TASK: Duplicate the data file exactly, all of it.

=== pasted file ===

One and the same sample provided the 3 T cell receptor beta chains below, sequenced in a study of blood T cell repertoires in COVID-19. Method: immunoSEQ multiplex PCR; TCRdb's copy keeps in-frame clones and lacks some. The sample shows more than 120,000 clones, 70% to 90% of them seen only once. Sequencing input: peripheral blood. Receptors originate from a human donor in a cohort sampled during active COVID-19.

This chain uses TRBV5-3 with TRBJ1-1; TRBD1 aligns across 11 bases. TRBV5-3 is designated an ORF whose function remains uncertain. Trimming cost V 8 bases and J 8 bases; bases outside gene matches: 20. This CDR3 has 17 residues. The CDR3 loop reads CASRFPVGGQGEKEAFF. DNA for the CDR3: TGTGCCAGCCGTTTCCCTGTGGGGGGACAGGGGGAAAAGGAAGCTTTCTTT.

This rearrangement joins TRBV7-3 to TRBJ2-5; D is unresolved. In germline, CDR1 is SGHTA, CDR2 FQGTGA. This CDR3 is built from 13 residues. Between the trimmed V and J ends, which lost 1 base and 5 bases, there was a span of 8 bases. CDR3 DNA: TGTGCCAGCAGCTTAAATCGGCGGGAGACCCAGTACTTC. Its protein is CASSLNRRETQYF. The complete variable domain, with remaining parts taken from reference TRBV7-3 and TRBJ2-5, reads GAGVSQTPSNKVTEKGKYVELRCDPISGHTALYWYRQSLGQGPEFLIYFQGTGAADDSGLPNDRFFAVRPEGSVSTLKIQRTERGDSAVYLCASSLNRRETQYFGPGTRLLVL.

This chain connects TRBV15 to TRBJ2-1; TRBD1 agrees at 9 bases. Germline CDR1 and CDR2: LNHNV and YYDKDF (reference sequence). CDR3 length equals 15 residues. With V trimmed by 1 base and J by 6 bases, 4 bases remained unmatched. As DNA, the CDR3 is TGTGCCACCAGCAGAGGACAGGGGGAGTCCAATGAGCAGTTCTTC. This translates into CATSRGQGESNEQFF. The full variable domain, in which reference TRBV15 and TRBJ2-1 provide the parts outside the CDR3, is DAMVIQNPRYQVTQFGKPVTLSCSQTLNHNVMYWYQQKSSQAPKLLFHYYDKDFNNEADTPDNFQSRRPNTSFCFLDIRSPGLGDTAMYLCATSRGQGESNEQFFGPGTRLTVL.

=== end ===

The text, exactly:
One and the same sample provided the 3 T cell receptor beta chains below, sequenced in a study of blood T cell repertoires in COVID-19. Method: immunoSEQ multiplex PCR; TCRdb's copy keeps in-frame clones and lacks some. The sample shows more than 120,000 clones, 70% to 90% of them seen only once. Sequencing input: peripheral blood. Receptors originate from a human donor in a cohort sampled during active COVID-19.

This chain uses TRBV5-3 with TRBJ1-1; TRBD1 aligns across 11 bases. TRBV5-3 is designated an ORF whose function remains uncertain. Trimming cost V 8 bases and J 8 bases; bases outside gene matches: 20. This CDR3 has 17 residues. The CDR3 loop reads CASRFPVGGQGEKEAFF. DNA for the CDR3: TGTGCCAGCCGTTTCCCTGTGGGGGGACAGGGGGAAAAGGAAGCTTTCTTT.

This rearrangement joins TRBV7-3 to TRBJ2-5; D is unresolved. In germline, CDR1 is SGHTA, CDR2 FQGTGA. This CDR3 is built from 13 residues. Between the trimmed V and J ends, which lost 1 base and 5 bases, there was a span of 8 bases. CDR3 DNA: TGTGCCAGCAGCTTAAATCGGCGGGAGACCCAGTACTTC. Its protein is CASSLNRRETQYF. The complete variable domain, with remaining parts taken from reference TRBV7-3 and TRBJ2-5, reads GAGVSQTPSNKVTEKGKYVELRCDPISGHTALYWYRQSLGQGPEFLIYFQGTGAADDSGLPNDRFFAVRPEGSVSTLKIQRTERGDSAVYLCASSLNRRETQYFGPGTRLLVL.

This chain connects TRBV15 to TRBJ2-1; TRBD1 agrees at 9 bases. Germline CDR1 and CDR2: LNHNV and YYDKDF (reference sequence). CDR3 length equals 15 residues. With V trimmed by 1 base and J by 6 bases, 4 bases remained unmatched. As DNA, the CDR3 is TGTGCCACCAGCAGAGGACAGGGGGAGTCCAATGAGCAGTTCTTC. This translates into CATSRGQGESNEQFF. The full variable domain, in which reference TRBV15 and TRBJ2-1 provide the parts outside the CDR3, is DAMVIQNPRYQVTQFGKPVTLSCSQTLNHNVMYWYQQKSSQAPKLLFHYYDKDFNNEADTPDNFQSRRPNTSFCFLDIRSPGLGDTAMYLCATSRGQGESNEQFFGPGTRLTVL.